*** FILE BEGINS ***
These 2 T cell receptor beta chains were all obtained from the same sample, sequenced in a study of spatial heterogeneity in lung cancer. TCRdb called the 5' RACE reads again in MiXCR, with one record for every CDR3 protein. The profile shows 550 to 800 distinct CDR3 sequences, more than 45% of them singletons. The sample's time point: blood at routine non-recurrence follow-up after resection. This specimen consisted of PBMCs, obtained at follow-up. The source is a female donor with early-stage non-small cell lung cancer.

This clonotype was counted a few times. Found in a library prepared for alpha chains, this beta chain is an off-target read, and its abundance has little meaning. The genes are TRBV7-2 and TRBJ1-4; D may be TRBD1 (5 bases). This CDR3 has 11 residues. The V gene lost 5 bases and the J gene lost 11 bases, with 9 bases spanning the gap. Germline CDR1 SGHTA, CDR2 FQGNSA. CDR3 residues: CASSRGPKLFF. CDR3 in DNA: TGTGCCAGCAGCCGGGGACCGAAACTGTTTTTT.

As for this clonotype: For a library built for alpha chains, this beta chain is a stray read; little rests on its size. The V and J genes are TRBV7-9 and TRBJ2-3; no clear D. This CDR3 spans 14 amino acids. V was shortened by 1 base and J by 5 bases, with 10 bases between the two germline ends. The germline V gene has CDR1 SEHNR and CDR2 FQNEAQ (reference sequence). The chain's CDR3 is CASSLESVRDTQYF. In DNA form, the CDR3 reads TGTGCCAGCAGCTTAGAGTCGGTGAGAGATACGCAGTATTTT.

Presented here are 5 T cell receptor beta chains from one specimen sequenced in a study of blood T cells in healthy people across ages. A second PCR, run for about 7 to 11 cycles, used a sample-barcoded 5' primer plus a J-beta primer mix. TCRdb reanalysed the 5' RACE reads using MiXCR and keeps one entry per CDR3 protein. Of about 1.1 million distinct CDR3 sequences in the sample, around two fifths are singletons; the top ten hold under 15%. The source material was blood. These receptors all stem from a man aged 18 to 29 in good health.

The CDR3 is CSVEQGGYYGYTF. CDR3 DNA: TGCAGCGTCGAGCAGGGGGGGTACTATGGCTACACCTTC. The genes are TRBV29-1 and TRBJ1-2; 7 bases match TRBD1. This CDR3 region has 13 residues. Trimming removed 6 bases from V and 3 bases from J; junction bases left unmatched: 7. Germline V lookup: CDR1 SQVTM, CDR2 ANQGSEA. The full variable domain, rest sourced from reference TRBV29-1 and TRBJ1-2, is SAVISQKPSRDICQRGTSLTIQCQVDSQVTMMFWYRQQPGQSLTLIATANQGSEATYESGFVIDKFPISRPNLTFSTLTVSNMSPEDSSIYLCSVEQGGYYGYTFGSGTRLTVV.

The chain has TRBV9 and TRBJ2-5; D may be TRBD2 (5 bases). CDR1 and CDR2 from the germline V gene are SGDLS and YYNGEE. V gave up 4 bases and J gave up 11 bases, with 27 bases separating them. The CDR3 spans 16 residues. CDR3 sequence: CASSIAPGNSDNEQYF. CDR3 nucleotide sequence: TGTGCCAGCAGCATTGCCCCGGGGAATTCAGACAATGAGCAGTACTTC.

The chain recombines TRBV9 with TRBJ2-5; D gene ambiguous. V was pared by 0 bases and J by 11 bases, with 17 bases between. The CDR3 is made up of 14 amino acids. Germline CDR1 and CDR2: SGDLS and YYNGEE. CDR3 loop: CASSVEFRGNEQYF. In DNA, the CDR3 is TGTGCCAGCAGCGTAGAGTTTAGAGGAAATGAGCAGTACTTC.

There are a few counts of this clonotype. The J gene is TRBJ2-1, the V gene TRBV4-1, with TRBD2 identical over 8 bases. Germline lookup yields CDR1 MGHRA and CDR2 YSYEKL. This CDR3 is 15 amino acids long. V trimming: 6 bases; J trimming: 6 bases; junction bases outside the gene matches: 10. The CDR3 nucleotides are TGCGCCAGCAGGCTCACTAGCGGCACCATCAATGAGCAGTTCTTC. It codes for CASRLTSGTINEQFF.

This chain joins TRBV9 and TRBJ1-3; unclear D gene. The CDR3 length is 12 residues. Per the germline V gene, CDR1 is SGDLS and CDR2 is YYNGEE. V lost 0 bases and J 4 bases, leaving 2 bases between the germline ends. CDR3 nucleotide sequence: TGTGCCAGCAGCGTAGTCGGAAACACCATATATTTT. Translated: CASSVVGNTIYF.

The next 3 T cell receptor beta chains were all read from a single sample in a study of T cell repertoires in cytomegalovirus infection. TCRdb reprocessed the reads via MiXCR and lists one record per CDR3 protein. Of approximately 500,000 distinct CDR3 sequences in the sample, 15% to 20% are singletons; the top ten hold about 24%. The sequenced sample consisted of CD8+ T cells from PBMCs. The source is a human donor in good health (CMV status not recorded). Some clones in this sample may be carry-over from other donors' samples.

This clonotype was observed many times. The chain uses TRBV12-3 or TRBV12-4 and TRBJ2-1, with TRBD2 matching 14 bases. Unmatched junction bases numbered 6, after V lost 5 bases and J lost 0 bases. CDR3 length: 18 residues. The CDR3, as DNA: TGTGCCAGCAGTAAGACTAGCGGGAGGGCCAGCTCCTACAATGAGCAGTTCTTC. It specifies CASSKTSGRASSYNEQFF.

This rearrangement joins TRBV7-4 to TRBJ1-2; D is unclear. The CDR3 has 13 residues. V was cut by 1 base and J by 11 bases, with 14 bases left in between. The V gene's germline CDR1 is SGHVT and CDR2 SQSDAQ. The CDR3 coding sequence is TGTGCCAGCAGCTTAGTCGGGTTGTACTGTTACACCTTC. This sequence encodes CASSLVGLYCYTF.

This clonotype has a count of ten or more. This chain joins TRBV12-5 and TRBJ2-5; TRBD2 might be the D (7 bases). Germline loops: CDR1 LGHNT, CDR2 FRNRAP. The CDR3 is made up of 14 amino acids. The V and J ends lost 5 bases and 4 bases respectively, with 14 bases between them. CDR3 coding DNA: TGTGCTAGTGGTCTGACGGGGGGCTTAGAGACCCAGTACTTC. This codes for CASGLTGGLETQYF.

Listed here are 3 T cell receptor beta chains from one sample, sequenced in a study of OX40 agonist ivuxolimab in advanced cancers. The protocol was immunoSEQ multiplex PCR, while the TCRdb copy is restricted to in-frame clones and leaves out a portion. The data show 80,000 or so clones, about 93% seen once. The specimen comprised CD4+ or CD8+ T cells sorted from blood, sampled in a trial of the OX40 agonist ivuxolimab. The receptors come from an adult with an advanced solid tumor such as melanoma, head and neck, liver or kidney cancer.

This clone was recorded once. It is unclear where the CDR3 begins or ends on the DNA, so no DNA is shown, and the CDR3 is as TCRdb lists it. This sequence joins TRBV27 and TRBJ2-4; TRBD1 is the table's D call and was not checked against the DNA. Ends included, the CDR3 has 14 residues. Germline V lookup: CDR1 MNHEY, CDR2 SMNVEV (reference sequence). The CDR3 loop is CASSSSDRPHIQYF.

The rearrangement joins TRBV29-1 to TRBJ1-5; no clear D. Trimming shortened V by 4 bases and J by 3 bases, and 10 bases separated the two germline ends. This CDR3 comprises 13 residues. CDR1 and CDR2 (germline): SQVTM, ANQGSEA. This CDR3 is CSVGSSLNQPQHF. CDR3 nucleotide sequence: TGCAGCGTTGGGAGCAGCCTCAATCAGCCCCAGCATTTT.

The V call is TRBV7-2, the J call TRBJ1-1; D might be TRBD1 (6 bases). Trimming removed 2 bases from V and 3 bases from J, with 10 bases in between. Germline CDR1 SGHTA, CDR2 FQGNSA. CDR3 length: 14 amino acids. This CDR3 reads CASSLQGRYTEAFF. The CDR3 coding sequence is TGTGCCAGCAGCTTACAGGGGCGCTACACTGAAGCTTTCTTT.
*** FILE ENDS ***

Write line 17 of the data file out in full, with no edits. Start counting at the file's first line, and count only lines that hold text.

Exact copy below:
The V call is TRBV7-2, the J call TRBJ1-1; D might be TRBD1 (6 bases). Trimming removed 2 bases from V and 3 bases from J, with 10 bases in between. Germline CDR1 SGHTA, CDR2 FQGNSA. CDR3 length: 14 amino acids. This CDR3 reads CASSLQGRYTEAFF. The CDR3 coding sequence is TGTGCCAGCAGCTTACAGGGGCGCTACACTGAAGCTTTCTTT.